Michael Morse had led off the ninth with a single up the middle against Tim Wood (0-3). A wild pitch sent Morse to second and Wood intentionally walked Danny Espinosa with a 2-0 count, hoping to set up a force. Johnson, showing the same managerial instincts that he left on the sidelines back in 2000, told WIlson Ramos to show bunt, but not to bunt into the wheel play the Pirates would put on. After a couple of pitches, Ramos drove a ball deep enough to right field to advance Alex Cora, who had come in as a pinch runner for Morse, to third.
With Ian Desmond due up, Johnson instead called on Stairs, who had finally gotten his first RBI of the season Tuesday, in his 44th game.
"I told Desi, 'Look, you're not swinging like I know you're capable of. Normally, I wouldn't do this, but there's a chance. I got to try to put everything I got in this thing,' " Johnson said.
Stairs made an admitted bad swing at the first pitch from Wood, fouling off a 95 mph sinker. When he saw the same pitch with the next offering, Stairs didn't miss.
"Whenever you chance to have three games in a row and you get 10 at-bats, your timing gets in there. ... When you leave the ballgame and you know you get 15 or 20 pitches per day, you feel good walking away from the batter's box," Stairs explained. "I came in today, we did a lot of work on some stuff. Stepped in the batter's box and took a terrible swing on the first swing and made an adjustment on the second one."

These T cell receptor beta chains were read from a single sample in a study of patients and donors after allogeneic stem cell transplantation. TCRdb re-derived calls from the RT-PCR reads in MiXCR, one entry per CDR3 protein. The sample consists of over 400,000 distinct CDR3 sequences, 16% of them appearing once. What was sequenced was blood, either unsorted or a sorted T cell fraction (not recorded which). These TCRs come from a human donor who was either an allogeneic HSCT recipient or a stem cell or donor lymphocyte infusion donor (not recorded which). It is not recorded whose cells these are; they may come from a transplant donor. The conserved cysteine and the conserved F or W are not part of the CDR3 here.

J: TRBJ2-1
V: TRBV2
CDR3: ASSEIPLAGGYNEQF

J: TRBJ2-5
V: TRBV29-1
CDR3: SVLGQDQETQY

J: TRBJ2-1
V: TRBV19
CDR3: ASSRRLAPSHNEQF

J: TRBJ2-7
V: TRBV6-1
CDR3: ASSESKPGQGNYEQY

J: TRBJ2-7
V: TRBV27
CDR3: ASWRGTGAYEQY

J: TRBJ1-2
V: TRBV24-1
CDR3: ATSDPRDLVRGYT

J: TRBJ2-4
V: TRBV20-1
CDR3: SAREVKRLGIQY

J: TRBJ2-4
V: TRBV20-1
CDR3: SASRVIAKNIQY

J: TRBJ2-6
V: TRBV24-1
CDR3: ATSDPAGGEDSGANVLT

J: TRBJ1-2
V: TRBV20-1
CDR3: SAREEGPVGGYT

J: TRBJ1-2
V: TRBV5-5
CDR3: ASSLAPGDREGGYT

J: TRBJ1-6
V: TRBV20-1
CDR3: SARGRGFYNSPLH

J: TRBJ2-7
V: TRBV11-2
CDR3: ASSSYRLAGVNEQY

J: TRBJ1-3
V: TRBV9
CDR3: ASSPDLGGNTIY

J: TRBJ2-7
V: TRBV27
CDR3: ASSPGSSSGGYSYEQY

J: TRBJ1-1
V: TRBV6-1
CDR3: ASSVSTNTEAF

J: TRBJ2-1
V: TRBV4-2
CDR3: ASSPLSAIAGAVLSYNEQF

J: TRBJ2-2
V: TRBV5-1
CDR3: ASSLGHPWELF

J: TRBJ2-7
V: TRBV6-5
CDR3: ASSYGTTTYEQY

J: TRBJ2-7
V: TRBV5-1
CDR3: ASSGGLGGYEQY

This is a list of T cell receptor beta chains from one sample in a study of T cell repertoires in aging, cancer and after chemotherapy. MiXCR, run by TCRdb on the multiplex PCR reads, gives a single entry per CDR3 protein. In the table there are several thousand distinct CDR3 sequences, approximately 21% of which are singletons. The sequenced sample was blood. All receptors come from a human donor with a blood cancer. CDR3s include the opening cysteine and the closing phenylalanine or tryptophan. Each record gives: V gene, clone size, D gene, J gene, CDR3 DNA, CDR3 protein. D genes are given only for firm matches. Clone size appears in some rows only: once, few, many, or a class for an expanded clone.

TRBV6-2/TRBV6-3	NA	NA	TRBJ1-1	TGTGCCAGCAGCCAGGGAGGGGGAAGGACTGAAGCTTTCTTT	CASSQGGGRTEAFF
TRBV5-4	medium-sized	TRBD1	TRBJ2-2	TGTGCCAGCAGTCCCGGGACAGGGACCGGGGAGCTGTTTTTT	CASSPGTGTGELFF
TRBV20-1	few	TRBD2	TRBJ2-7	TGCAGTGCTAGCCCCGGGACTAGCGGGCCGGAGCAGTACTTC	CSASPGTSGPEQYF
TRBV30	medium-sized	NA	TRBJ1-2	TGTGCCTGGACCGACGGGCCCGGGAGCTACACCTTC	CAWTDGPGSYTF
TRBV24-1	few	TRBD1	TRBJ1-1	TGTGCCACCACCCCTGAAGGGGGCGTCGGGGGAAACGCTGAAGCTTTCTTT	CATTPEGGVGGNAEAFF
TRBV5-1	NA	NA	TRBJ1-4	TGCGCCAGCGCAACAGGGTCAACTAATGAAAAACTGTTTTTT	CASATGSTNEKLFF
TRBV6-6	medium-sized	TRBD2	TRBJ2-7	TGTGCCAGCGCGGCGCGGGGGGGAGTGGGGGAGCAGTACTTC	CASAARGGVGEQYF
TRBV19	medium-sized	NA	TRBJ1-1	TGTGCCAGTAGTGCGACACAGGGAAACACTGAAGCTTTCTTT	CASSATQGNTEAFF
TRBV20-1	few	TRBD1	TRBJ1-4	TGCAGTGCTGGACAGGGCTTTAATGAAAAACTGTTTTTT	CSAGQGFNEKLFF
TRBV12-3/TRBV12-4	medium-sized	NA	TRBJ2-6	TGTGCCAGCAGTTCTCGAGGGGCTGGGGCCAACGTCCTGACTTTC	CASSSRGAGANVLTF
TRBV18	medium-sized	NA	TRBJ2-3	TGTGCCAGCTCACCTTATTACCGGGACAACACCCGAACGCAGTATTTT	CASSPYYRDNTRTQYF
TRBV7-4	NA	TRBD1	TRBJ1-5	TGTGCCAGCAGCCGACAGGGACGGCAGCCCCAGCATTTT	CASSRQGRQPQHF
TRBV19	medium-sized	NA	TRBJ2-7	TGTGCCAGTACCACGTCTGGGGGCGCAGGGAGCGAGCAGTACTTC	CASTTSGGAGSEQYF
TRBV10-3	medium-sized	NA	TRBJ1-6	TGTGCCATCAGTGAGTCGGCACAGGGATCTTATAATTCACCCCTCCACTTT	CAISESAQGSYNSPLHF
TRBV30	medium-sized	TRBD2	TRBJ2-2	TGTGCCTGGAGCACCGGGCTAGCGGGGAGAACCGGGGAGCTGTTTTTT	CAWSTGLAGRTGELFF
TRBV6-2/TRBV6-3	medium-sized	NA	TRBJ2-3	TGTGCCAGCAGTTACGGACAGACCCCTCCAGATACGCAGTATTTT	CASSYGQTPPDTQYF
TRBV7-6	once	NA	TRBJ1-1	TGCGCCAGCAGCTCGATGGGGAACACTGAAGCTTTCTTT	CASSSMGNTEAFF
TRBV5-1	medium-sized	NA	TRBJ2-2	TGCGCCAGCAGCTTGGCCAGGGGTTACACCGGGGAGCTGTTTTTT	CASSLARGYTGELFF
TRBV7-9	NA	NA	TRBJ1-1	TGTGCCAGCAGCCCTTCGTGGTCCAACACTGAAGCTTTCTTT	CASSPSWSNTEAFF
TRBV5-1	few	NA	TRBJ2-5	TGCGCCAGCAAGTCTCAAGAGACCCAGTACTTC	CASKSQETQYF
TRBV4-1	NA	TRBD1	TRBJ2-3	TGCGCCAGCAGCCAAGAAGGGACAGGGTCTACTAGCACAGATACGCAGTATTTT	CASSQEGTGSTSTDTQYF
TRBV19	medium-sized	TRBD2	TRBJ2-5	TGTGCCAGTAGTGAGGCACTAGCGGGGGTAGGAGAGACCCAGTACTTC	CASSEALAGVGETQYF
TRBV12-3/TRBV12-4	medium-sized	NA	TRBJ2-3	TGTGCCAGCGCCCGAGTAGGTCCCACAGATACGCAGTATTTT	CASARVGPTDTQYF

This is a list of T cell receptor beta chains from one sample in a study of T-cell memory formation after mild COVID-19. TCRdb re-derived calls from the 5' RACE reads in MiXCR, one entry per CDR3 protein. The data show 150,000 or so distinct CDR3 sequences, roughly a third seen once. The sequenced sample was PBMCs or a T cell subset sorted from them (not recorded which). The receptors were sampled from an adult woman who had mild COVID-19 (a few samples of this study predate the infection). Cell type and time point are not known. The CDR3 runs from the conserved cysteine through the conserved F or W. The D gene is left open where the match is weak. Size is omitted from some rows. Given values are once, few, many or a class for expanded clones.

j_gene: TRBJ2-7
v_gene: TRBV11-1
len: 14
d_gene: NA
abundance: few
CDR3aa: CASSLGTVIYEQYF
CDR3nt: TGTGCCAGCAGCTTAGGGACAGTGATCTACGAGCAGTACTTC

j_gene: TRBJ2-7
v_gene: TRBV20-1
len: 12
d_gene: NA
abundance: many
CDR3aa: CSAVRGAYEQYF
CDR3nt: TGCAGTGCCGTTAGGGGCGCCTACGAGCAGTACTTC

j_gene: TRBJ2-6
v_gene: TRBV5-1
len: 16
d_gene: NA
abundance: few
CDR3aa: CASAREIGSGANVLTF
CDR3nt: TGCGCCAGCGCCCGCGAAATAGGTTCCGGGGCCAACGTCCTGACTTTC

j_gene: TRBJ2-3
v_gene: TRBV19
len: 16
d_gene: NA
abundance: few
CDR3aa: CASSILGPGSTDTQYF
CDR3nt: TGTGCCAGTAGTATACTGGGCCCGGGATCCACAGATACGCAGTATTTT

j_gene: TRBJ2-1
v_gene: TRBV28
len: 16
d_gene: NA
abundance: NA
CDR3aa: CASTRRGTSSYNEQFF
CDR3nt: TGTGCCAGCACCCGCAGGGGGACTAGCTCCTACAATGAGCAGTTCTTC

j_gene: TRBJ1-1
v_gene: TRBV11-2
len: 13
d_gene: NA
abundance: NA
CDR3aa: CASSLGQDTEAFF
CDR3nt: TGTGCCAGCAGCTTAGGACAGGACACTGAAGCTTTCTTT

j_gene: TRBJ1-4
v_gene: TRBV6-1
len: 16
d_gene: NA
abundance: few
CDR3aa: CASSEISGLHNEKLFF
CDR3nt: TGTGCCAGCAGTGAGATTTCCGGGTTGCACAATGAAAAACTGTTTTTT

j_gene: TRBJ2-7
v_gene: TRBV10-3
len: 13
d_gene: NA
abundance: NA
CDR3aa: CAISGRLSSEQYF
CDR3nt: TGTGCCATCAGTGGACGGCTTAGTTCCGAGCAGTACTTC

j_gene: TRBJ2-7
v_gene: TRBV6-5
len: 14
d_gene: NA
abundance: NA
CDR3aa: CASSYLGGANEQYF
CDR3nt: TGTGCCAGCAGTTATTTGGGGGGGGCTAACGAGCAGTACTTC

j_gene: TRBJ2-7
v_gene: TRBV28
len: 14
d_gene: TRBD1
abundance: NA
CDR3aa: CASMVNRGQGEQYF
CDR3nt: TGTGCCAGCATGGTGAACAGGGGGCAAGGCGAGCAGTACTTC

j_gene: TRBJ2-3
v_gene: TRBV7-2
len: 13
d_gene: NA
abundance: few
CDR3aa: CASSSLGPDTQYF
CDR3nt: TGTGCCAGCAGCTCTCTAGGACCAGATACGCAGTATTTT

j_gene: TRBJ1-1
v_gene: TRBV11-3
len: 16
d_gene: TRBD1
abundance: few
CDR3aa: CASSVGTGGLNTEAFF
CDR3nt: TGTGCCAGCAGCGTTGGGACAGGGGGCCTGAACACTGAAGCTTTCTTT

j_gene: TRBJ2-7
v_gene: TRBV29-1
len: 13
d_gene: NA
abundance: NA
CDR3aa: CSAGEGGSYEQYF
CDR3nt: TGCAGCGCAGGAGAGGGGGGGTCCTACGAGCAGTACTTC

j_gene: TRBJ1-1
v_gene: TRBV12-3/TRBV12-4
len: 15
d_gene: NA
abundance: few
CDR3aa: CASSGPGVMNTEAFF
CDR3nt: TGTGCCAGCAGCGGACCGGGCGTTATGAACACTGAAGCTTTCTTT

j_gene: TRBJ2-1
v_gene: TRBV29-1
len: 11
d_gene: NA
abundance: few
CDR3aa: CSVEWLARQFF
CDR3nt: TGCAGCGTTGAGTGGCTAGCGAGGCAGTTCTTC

Pirates manager Clint Hurdle opted to pitch to the struggling Stairs instead of walking him to load the bases, a move that Johnson didn't question: "He's hitting .120 or something. I probably wouldn't have walked him either."
Said Stairs: "This is a game of numbers and I still believe I can come off the (bench) and hit anyone's fastball. ... I still believe that when I come up to the batter's box, I still put some fear into the other team's manager the way they approach."
He did just that, giving Johnson his first victory since Sept. 30, 2000, a 10-2 shellacking of the San Diego Padres in the Dodgers penultimate game.
"This became the all-time memory, right now," Johnson said, a smile crossing his face. "First win, like I said. (After not managing) 11 years in the big leagues, here in front of the home crowd. That's special. ... It's been a while."
Even longer than Stairs waited to contribute while wondering whether players coming back from injury would push him off the Nationals' roster.
"I'm just more relieved that we won," Stairs said. "That's a personal stat and I really don't look at those. ... Don't get me wrong: It's nice coming in and helping the team win a game. I've been stuck on zero RBIs almost all year and then I get a couple in two days. It's nice, you get in a swituation where (Johnson) believes you can come through in that situation."
Johnson certainly thinks Stairs still has some gas left in his tank. But the trust he showed in an aging veteran carries far more significance for Johnson.
"He's still not quite 100 percent, but that looked like 100 percent there," Johnson said. "That was a rocket. ...Twenty-five guys got to contribute if you're going to win and I've got all the confidence in the world in him."